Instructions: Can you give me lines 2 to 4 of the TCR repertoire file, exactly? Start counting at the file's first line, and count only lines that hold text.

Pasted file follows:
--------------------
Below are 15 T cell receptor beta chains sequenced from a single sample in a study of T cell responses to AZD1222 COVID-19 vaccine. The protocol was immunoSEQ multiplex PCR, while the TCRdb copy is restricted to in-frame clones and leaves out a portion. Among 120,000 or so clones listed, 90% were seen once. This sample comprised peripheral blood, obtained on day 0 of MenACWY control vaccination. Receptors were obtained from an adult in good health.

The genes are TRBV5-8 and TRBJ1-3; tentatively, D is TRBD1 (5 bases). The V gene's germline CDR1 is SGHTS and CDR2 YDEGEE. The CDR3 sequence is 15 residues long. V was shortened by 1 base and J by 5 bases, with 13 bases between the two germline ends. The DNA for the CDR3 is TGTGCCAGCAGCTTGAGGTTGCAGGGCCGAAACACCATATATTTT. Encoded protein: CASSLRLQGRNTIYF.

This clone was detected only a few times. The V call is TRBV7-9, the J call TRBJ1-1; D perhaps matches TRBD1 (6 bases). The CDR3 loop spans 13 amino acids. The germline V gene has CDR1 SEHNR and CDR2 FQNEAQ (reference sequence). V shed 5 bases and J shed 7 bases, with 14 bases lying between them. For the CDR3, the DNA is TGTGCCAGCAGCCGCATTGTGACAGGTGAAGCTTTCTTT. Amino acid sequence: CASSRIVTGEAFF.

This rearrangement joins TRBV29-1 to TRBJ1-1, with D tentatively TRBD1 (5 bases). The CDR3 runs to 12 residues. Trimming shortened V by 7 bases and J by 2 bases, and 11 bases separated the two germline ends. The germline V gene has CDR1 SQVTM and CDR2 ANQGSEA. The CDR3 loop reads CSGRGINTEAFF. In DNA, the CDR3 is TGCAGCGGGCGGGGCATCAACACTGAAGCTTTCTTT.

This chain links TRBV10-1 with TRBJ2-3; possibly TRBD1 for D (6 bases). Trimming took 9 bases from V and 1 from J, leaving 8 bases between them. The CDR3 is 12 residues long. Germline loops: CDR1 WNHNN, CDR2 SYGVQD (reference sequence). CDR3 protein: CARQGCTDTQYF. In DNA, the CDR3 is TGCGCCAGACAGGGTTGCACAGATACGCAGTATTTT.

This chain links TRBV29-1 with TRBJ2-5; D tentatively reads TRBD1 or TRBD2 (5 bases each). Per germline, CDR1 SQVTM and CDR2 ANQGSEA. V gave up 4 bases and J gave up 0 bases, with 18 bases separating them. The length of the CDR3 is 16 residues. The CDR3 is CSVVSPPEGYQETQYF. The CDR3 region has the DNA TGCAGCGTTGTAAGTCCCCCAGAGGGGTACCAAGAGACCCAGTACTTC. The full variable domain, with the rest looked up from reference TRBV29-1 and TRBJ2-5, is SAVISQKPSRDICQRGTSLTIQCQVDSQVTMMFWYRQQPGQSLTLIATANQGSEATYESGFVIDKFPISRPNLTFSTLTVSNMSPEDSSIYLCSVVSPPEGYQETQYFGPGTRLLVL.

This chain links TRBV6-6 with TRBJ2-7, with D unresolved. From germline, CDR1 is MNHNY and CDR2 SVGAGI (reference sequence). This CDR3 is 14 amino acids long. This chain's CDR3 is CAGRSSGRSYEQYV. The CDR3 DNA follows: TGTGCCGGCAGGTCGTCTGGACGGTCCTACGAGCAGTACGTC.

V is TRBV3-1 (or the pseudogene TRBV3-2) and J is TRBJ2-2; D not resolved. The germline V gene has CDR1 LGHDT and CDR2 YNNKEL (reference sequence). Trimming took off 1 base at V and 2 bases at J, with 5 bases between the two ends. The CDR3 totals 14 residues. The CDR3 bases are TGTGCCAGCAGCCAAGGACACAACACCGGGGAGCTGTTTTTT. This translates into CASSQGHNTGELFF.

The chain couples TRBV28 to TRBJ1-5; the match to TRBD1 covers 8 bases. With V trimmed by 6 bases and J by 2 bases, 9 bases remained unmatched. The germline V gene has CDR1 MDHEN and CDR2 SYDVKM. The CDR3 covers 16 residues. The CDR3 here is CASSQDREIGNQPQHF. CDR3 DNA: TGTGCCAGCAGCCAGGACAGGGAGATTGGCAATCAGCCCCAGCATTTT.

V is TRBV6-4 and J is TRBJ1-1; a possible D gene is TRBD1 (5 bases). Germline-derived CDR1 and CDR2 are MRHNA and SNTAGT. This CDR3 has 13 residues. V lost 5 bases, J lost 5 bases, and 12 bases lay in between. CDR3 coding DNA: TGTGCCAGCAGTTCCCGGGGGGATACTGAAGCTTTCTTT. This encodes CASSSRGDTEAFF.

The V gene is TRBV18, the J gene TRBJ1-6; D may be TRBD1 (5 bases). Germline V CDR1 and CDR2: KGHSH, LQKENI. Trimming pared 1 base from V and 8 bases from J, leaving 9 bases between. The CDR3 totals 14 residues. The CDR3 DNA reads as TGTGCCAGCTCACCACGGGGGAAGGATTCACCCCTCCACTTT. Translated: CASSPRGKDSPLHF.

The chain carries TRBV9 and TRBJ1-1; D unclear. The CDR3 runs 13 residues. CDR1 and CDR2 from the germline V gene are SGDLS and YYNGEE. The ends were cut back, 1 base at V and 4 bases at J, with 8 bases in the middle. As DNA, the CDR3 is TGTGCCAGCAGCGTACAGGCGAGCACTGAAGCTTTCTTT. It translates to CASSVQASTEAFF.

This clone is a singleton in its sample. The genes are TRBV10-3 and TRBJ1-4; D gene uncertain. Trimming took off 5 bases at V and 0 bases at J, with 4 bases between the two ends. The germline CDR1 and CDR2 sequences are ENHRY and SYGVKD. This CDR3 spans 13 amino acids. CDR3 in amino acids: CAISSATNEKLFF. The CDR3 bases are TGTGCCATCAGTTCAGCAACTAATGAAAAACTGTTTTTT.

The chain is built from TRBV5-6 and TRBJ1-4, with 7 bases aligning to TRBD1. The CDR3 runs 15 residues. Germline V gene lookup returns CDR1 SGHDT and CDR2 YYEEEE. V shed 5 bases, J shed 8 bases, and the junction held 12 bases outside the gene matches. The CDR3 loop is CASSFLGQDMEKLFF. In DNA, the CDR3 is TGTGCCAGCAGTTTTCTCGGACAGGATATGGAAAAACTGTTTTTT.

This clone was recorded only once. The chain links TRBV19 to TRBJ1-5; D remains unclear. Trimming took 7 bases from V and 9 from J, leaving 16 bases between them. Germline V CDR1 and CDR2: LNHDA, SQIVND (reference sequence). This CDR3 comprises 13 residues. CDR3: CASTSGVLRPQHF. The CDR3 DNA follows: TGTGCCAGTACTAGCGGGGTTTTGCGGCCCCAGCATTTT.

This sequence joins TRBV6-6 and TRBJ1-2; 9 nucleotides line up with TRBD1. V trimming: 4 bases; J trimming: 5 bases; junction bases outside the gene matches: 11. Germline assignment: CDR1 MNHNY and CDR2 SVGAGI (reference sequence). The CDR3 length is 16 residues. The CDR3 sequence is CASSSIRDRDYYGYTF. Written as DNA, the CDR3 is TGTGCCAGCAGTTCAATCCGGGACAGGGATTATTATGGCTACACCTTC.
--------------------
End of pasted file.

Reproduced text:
The genes are TRBV5-8 and TRBJ1-3; tentatively, D is TRBD1 (5 bases). The V gene's germline CDR1 is SGHTS and CDR2 YDEGEE. The CDR3 sequence is 15 residues long. V was shortened by 1 base and J by 5 bases, with 13 bases between the two germline ends. The DNA for the CDR3 is TGTGCCAGCAGCTTGAGGTTGCAGGGCCGAAACACCATATATTTT. Encoded protein: CASSLRLQGRNTIYF.

This clone was detected only a few times. The V call is TRBV7-9, the J call TRBJ1-1; D perhaps matches TRBD1 (6 bases). The CDR3 loop spans 13 amino acids. The germline V gene has CDR1 SEHNR and CDR2 FQNEAQ (reference sequence). V shed 5 bases and J shed 7 bases, with 14 bases lying between them. For the CDR3, the DNA is TGTGCCAGCAGCCGCATTGTGACAGGTGAAGCTTTCTTT. Amino acid sequence: CASSRIVTGEAFF.

This rearrangement joins TRBV29-1 to TRBJ1-1, with D tentatively TRBD1 (5 bases). The CDR3 runs to 12 residues. Trimming shortened V by 7 bases and J by 2 bases, and 11 bases separated the two germline ends. The germline V gene has CDR1 SQVTM and CDR2 ANQGSEA. The CDR3 loop reads CSGRGINTEAFF. In DNA, the CDR3 is TGCAGCGGGCGGGGCATCAACACTGAAGCTTTCTTT.